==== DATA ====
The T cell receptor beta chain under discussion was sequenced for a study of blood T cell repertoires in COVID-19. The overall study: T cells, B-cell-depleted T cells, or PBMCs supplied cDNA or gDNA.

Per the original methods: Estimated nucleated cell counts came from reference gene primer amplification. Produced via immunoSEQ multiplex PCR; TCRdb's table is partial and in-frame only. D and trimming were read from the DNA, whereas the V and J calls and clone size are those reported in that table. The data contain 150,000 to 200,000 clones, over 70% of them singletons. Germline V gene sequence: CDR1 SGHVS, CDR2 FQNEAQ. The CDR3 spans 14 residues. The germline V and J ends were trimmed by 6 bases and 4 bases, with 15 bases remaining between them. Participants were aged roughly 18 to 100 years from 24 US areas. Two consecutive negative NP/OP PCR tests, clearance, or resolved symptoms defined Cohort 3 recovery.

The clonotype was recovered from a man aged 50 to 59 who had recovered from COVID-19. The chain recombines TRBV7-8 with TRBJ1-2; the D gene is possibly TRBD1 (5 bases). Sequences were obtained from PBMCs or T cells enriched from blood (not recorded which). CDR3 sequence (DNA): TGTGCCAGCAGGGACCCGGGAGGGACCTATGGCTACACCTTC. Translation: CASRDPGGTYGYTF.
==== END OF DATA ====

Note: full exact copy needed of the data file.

The T cell receptor beta chain under discussion was sequenced for a study of blood T cell repertoires in COVID-19. The overall study: T cells, B-cell-depleted T cells, or PBMCs supplied cDNA or gDNA.

Per the original methods: Estimated nucleated cell counts came from reference gene primer amplification. Produced via immunoSEQ multiplex PCR; TCRdb's table is partial and in-frame only. D and trimming were read from the DNA, whereas the V and J calls and clone size are those reported in that table. The data contain 150,000 to 200,000 clones, over 70% of them singletons. Germline V gene sequence: CDR1 SGHVS, CDR2 FQNEAQ. The CDR3 spans 14 residues. The germline V and J ends were trimmed by 6 bases and 4 bases, with 15 bases remaining between them. Participants were aged roughly 18 to 100 years from 24 US areas. Two consecutive negative NP/OP PCR tests, clearance, or resolved symptoms defined Cohort 3 recovery.

The clonotype was recovered from a man aged 50 to 59 who had recovered from COVID-19. The chain recombines TRBV7-8 with TRBJ1-2; the D gene is possibly TRBD1 (5 bases). Sequences were obtained from PBMCs or T cells enriched from blood (not recorded which). CDR3 sequence (DNA): TGTGCCAGCAGGGACCCGGGAGGGACCTATGGCTACACCTTC. Translation: CASRDPGGTYGYTF.